On the face of it, opting for a 150hp petrol Volkswagen Transporter rather than one of its 150hp diesel stablemates should make sense if you are a low-mileage user, given that the former is £1,000 cheaper than the latter. If you don’t clock up the miles, the theory goes, then you won’t benefit from the fact that diesels are more frugal than petrol vans.
Unfortunately, the theory is wrong, at least in this case. Even if you cover no more than 10,000 miles annually the diesel is the winner, despite the front-end price premium.
We asked running-cost guru KwikCarcost to work out how much it would cost per mile to run our petrol Transporter for 10,000 miles annually for four years, and how much it would cost to run its diesel counterpart.
Even at this low mileage the diesel is cheaper, at 74.1p a mile. At 80.1p a mile, the petrol Transporter will cost you a full 6p a mile more.
In four years’ time the petrol light commercial will have depreciated to 31.6% of its list price. The diesel will have depreciated to 35.6% – evidence that there is still reason to be confident in diesel’s future.
Petrol or diesel, a three-year/100,000-mile warranty is included in the deal, with emergency roadside assistance provided for the duration. So is a three-year paint warranty, while the anti-perforation corrosion warranty lasts for 12 years. The initial service is set at two years/20,000 miles and is followed by a 12-month/20,000-mile servicing schedule.
Reversing sensors should reduce the risk of damage when backing up and they can be switched off if necessary. Optional front parking aids are fitted too.
The body has no side rubbing strips, which makes the van’s paint finish – cherry red, since you ask – vulnerable to minor damage. The same finish decorates the Transporter’s colour-coded front and rear bumpers, mirror casings and door handles.
VW Transporter Highline T30 SWB 2.0 TSI 150hp petrol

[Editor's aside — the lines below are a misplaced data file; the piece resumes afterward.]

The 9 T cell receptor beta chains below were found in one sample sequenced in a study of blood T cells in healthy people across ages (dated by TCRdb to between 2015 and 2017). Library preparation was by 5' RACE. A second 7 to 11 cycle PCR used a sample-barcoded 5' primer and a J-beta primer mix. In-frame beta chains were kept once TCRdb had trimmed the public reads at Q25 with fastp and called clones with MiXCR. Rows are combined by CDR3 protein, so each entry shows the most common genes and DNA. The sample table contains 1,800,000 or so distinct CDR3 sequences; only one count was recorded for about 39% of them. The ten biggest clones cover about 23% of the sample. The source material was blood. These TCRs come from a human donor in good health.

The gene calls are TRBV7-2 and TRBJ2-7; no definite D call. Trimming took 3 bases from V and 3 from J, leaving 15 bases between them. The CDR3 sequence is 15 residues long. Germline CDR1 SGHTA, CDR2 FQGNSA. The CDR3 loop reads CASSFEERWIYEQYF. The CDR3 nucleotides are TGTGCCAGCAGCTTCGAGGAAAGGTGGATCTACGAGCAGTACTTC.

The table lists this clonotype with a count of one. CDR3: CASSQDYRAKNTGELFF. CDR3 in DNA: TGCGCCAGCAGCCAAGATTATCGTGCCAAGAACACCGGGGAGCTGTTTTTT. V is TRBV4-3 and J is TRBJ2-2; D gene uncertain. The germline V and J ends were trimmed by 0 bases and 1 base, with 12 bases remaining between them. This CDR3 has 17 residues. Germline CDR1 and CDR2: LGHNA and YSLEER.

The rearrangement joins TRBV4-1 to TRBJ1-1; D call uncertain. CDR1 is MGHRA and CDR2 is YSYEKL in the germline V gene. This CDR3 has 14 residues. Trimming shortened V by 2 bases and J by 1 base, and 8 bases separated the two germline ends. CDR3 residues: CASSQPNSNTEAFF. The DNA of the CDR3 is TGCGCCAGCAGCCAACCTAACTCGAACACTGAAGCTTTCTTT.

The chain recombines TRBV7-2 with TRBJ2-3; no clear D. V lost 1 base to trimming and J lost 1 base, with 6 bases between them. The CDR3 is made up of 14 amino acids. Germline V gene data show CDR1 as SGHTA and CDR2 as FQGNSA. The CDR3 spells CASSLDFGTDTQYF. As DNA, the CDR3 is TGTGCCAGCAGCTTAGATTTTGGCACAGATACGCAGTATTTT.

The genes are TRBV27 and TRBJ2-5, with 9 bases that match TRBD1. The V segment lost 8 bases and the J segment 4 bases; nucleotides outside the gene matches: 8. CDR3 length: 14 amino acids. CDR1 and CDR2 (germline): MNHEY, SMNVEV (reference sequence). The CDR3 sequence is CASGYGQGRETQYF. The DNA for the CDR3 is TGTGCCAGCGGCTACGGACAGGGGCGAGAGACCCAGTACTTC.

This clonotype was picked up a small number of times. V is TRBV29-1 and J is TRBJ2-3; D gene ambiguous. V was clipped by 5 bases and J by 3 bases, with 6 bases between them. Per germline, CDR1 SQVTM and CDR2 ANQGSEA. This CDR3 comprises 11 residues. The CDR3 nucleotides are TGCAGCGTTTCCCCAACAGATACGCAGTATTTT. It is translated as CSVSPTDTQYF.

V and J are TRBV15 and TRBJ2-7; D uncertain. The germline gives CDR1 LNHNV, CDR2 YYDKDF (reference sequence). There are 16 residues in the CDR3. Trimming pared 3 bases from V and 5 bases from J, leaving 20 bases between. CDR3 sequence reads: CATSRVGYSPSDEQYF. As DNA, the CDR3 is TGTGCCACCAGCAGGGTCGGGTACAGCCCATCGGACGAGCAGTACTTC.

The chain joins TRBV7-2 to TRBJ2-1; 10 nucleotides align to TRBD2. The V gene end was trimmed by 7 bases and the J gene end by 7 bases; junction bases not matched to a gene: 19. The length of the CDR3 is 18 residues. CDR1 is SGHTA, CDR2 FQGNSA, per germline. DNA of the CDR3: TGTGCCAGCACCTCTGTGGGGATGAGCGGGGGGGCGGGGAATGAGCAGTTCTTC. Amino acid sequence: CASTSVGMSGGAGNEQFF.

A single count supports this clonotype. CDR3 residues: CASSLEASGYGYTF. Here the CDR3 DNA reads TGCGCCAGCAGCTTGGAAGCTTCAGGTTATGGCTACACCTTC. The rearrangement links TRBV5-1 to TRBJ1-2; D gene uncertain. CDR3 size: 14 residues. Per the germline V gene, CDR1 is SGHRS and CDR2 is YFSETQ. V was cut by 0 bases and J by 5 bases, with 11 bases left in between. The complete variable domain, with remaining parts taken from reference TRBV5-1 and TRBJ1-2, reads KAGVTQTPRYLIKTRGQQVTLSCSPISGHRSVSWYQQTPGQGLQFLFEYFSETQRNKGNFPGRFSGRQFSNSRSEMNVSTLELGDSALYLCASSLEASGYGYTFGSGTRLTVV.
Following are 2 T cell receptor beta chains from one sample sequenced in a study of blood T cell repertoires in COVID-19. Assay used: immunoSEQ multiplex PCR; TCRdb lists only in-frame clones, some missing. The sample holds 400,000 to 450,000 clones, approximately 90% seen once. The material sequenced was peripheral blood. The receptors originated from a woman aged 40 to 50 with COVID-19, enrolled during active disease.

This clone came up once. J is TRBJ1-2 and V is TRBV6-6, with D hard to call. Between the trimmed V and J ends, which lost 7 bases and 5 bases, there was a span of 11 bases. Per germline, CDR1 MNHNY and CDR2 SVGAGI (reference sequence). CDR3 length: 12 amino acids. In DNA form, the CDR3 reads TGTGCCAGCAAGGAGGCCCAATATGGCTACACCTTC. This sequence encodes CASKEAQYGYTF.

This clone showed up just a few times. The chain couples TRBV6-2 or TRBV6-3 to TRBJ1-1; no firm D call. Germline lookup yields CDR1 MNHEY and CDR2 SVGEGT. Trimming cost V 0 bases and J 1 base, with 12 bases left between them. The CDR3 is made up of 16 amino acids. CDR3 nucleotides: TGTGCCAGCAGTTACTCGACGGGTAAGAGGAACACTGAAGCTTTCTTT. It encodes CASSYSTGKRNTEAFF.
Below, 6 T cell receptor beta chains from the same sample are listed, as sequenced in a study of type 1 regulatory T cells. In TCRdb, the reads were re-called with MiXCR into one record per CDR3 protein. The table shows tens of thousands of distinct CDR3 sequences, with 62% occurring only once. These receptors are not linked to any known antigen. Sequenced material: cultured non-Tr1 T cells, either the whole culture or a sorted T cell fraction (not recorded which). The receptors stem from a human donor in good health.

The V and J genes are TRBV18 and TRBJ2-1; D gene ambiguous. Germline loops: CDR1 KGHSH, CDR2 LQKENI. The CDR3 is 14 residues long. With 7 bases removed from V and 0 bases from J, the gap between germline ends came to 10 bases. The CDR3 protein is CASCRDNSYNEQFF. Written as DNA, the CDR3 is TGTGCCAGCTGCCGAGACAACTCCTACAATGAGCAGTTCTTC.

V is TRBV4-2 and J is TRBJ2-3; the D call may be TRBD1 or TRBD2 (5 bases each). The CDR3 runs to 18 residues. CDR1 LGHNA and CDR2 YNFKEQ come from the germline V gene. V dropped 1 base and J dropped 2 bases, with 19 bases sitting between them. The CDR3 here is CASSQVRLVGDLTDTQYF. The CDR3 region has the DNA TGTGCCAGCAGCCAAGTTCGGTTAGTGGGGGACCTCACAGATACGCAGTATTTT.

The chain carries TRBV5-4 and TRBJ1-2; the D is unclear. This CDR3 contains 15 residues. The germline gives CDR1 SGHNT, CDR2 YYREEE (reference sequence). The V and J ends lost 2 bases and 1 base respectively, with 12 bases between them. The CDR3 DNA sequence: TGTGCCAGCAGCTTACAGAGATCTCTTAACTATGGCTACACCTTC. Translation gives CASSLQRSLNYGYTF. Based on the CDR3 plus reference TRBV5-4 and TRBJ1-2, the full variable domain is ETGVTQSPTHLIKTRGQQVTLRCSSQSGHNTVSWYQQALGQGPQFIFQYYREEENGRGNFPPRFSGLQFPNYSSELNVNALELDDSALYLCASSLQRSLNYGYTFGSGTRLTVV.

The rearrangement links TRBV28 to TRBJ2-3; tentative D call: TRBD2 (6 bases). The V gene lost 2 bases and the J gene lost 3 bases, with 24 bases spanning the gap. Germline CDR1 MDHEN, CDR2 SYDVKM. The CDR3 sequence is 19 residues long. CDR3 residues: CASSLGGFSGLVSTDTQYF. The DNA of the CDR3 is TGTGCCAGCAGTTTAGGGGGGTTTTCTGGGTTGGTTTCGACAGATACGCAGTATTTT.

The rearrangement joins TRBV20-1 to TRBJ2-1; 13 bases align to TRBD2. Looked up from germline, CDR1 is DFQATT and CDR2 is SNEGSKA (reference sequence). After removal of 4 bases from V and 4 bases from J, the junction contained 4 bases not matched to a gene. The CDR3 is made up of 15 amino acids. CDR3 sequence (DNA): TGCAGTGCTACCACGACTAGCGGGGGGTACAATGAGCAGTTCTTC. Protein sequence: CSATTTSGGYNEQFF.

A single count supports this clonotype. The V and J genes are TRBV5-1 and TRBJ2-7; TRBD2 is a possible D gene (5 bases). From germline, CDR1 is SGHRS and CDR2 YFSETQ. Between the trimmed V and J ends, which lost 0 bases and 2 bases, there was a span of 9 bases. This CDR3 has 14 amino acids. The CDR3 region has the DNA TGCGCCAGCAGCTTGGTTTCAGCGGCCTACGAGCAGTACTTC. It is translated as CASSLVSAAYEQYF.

Price (ex VAT) £25,745
Price range (ex VAT) £19,870-£40,100
Gross payload 1,054kg
Load length 2,572mm
Load width (min/max) 1,244/1,700mm
Load bay height 1,410mm
Load volume 5.8m3
Loading height 568mm
Rear door aperture 1,473x1,305mm
Side door aperture 1,017x1,282mm
Gross vehicle weight 3,000kg
Braked trailer towing weight 2,500kg
Residual value 25.9% *
Cost per mile 52.7p
Engine size/power 1,968cc, 150hp @ 3,750-6,000rpm
Torque 280Nm @ 1,500-3,750rpm
Fuel economy 31.0mpg
Fuel tank 80 litres
Service intervals 2yrs/20,000mls
Insurance group 38E
Price as tested £27,820
* after 4yrs/80,000mls
Discover Media navigation system £930
Front and rear parking sensors £285
Heated driver and passenger seats £265
Lining for cargo area’s sides £195
Rubber load bed cover £155
Cab seat trim covers £110
Ford Transit Custom
Verdict: The van to beat in this sector of the market, and beating it is going to be a big ask for any manufacturer. Performance, ride and handling are all class-leading, residuals are to die for, and the Transit Custom is now on offer with an auto gearbox. Facelifted model goes on sale early this year with a plug-in hybrid due for 2019.
Verdict: Peugeot’s Expert is also marketed through Citroen dealers under the Dispatch banner and through Toyota dealers as the Proace. A significant and welcome improvement on its ageing predecessor, this model is a sensible package offering most of the facilities the driver is likely to require.
Verdict: Made in Luton and proud of it, the Vauxhall Vivaro rides and handles well, is not short of performance, and also comes with one or two thoughtful ideas. This light commercial vehicle also shares the same design as Renault’s Trafic, Fiat Professional’s Talento, and the Nissan NV300.